The exhibit, entitled Buried, by Spanish artist Abel Azcona has caused controversy since it opened on Friday.
The exhibition tells the stories of people who were shot and who disappeared during the Spanish Civil War, but also includes a retrospective of Azcona’s work, which includes several pieces that are critical of Spanish society and religion, including the piece “Amen” in which 242 holy wafers spell out “paedophilia”.
— Abel Azcona (@abelazcona) August 2, 2015
The exhibit has caused such outrage that on Tuesday evening someone sneaked into Pamplona City Hall and stole the holy wafers.
Azcona acquired the over 200 hosts used in the exhibit by “pretending” to go to Holy Communion then pocketing the wafers, according to critics, who launched a change.org petition to get the exhibit closed down.
As of Wednesday morning, the petition had amassed over 96,000 signatures.
“The Holy Sacrament of Jesus Christ should not be put on the floor or stolen,” one person commented on the petition.
“How could a human do such a thing?!” wrote another commenter.
— Abel Azcona (@abelazcona) November 22, 2015
Hidden camera shots show how Azcona pocketed the hosts during mass.
“Religion is at the same level as cancer or AIDS, and in fact, it has killed more people than those diseases,” Azcona said in a recent interview with Spanish magazine Jot Down.
The artist, 27, is no stranger to controversy. His previous works include Dark Room during which he was locked in a darkened room for 60 days and nights with minimal food, and La Calle, for which Azcona received hormone treatment to become a transexual prositiute.
Religious groups reacted angrily to the latest exhibit; the Spanish Association of Christian Lawyers filed a lawsuit to close the exhibit, claiming that “over 40,000 people protested the exhibit in less than 20 hours” in a change.org petition and on social media.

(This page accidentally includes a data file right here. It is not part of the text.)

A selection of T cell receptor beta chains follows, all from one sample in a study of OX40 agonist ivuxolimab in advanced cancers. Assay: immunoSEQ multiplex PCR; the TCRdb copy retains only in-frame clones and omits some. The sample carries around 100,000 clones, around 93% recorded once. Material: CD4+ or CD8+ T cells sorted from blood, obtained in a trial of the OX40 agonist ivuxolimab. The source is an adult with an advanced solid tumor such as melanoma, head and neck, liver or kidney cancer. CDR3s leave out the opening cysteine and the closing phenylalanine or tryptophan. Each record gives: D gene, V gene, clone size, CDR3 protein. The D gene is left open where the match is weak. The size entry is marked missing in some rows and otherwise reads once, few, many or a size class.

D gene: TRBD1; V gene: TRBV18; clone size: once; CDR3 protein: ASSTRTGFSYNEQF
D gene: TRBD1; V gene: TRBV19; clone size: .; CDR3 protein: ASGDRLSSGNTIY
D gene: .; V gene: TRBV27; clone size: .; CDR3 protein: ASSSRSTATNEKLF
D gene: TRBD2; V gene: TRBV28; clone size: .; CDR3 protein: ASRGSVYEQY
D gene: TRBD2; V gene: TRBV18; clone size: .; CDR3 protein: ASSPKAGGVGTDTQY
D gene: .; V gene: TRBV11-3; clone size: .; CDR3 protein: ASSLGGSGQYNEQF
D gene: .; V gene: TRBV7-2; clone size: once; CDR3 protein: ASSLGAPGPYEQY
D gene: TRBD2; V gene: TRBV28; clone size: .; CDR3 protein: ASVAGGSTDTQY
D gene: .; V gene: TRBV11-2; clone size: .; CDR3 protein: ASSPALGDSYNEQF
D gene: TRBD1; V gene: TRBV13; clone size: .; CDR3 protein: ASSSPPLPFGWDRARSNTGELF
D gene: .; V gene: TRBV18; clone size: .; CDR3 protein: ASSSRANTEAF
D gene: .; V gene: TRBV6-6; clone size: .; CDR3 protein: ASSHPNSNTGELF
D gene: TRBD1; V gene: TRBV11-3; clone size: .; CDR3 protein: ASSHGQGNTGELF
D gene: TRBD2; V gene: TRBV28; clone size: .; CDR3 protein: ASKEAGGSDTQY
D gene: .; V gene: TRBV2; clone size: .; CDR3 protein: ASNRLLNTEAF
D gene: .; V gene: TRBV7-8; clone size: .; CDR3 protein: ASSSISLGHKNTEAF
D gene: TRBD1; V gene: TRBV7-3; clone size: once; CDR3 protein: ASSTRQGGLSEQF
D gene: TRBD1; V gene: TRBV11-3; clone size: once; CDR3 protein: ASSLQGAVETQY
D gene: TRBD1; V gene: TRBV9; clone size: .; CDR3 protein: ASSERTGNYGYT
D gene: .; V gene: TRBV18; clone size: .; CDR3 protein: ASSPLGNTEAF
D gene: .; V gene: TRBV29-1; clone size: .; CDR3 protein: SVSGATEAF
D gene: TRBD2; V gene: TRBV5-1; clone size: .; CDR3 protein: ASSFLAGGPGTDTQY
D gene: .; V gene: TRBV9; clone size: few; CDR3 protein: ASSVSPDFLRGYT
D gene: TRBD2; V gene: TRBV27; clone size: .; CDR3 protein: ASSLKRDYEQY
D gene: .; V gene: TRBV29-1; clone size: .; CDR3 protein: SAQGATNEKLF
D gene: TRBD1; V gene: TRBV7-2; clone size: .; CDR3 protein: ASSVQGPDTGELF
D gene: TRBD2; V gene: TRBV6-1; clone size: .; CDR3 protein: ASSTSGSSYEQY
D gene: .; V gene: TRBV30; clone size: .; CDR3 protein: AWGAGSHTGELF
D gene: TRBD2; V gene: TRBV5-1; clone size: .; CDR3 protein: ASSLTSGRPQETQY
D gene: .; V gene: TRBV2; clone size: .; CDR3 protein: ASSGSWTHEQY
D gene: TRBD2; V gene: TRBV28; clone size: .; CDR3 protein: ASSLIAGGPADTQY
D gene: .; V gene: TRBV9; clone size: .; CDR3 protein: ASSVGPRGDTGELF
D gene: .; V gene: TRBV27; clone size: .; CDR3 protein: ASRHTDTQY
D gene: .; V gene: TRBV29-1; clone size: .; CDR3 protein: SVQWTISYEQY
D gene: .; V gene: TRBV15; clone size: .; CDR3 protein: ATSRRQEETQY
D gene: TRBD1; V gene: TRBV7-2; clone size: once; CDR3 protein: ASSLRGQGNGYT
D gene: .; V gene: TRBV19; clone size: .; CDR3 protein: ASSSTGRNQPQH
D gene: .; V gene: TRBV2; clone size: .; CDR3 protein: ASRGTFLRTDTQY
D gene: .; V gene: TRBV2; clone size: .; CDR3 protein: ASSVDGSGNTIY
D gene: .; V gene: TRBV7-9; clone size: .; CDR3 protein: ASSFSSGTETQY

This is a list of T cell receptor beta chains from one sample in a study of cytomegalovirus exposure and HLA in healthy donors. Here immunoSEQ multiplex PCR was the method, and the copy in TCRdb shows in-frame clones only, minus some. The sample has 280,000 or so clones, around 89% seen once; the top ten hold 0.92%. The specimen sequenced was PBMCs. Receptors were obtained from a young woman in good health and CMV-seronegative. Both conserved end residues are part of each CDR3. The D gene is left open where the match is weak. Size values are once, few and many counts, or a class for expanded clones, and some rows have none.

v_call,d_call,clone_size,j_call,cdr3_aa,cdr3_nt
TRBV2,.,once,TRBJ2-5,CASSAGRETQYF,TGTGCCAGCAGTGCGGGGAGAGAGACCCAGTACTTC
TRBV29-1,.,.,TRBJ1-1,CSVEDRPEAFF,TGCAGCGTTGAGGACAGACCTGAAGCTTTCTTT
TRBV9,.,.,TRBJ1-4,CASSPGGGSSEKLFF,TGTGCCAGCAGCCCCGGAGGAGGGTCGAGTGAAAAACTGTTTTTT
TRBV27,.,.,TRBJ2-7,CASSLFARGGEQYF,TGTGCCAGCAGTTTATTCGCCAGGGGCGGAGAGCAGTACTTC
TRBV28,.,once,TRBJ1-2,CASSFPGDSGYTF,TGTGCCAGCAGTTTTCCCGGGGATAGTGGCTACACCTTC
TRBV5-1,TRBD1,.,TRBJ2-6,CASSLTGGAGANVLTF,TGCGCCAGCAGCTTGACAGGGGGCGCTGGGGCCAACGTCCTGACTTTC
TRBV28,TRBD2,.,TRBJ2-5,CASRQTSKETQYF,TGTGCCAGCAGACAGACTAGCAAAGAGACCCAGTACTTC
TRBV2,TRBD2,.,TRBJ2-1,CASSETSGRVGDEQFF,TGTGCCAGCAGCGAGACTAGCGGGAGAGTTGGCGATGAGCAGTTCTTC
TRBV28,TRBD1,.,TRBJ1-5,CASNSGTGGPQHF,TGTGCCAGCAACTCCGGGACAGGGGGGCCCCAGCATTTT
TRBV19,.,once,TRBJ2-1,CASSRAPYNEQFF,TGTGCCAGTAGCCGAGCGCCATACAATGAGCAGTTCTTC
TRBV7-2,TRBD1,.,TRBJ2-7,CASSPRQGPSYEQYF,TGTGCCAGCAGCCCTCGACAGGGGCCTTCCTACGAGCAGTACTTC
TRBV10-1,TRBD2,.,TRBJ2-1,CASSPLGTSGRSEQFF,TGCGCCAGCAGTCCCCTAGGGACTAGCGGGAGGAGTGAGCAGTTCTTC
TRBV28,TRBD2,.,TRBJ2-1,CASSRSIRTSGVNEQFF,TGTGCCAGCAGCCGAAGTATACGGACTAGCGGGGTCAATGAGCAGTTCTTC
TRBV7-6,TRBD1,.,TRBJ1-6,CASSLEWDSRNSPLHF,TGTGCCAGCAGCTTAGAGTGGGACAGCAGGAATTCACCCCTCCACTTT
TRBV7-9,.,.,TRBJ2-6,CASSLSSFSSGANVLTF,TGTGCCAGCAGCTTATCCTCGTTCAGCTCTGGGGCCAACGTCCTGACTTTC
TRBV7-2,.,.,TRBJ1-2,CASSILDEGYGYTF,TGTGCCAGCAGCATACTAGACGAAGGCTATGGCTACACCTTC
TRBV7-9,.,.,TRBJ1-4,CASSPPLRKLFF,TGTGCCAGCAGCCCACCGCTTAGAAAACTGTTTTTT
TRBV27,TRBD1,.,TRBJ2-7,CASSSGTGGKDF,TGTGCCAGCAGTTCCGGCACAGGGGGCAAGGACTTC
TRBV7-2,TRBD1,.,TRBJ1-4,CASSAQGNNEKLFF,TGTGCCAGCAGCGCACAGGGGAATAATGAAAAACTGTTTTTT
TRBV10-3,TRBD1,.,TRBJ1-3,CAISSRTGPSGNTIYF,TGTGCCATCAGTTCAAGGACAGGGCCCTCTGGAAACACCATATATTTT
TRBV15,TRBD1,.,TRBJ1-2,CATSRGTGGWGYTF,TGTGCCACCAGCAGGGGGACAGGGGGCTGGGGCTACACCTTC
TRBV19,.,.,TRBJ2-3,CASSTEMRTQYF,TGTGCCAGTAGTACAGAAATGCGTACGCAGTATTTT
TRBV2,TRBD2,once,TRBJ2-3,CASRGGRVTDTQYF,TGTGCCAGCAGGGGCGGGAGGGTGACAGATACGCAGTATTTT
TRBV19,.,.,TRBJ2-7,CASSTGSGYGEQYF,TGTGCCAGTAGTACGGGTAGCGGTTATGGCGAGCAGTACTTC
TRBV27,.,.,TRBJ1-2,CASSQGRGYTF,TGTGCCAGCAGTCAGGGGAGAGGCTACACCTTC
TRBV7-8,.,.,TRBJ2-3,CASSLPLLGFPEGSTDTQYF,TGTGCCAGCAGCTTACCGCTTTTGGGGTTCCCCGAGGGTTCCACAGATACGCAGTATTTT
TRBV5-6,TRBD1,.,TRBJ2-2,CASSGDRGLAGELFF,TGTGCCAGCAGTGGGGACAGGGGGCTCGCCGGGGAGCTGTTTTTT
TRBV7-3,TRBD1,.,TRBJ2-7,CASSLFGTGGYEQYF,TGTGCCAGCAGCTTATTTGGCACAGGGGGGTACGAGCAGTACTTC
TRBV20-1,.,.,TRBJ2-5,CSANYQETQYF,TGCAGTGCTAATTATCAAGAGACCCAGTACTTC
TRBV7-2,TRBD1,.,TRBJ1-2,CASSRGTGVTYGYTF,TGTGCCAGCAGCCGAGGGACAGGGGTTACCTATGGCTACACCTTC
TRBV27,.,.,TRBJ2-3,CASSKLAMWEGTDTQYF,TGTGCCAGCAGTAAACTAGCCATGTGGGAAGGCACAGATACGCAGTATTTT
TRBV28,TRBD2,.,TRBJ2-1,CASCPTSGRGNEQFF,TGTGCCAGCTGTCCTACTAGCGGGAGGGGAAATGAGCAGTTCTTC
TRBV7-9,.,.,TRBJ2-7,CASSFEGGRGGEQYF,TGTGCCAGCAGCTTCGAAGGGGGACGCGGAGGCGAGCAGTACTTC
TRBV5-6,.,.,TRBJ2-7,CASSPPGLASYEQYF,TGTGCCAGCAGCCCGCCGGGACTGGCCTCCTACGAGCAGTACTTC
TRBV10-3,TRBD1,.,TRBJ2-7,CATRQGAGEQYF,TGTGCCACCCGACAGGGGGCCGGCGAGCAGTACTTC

Ayuntamiento de Pamplona: ¡Paren ya esta grave profanación pública! Es un delito: – ¡Firma! https://t.co/jDVRMvYtdy
— Abogados Cristianosﻦ (@AbogadosCrist) November 23, 2015
“Pamplona City Hall – stop this serious public profanity now! It's a crime. Sign!
“The lawsuit accuses the artist of “stealing consecrated hosts from masses in Madrid and Barcelona” accusing him of a “repeated crime of desecration and crimes against religious sentiment” under Spain’s Penal Code.
Me ha llegado una triple querella criminal. Asociación Abogados Católicos, Diócesis y Arzobispado. Feliz Navidad para mi.
— Abel Azcona (@abelazcona) November 23, 2015
“I've just received a triple criminal lawsuit. Association of Catholic Lawyers, Diocese and Archbishop. Happy Christmas to me.” Abel Azcona tweeted.
“If there’s a trial, there’s a trial,” Azcona told local newspaper, Noticias de Navarra, highlighting that he had “committed no crime”.
Azcona also criticized the “Christians” who had been sending him abusive messages on social media and those who had been leaving graffiti messages around Pamplona calling for the exhibit to be closed.
Catholic websites also reacted angrily, infovaticana.com ran the headline “Pamplona City Hall, in the hands of Satan”.
Even political parties waded into the row, with the Unión del Pueblo Navarro (UPN) making a request in the Parliament of Navarra that the exhibit be banned, arguing that it “threatens the beliefs of a section of society”.
The request was rejected in parliament.
“It has a slight whiff of censorship,” said the spokesman for Basque nationalist party Bildu, Adolfo Araiz.
Spain’s ruling Popular Party has criticized the exhibit calling it an “absolute lack of respect” in a press release.
— Abel Azcona (@abelazcona) November 24, 2015
Protest against the exhibition on Tuesday night.
With all the controversy brewing around the exhibit, on Tuesday evening, the hosts mysteriously vanished, as critics staged a protest outside the exhibition.
“We have informed the artist and have both decided that this part of the exhibition will not be replaced but that the exhibition will continue until January,” Pamplona City Hall said in a press release on Tuesday evening.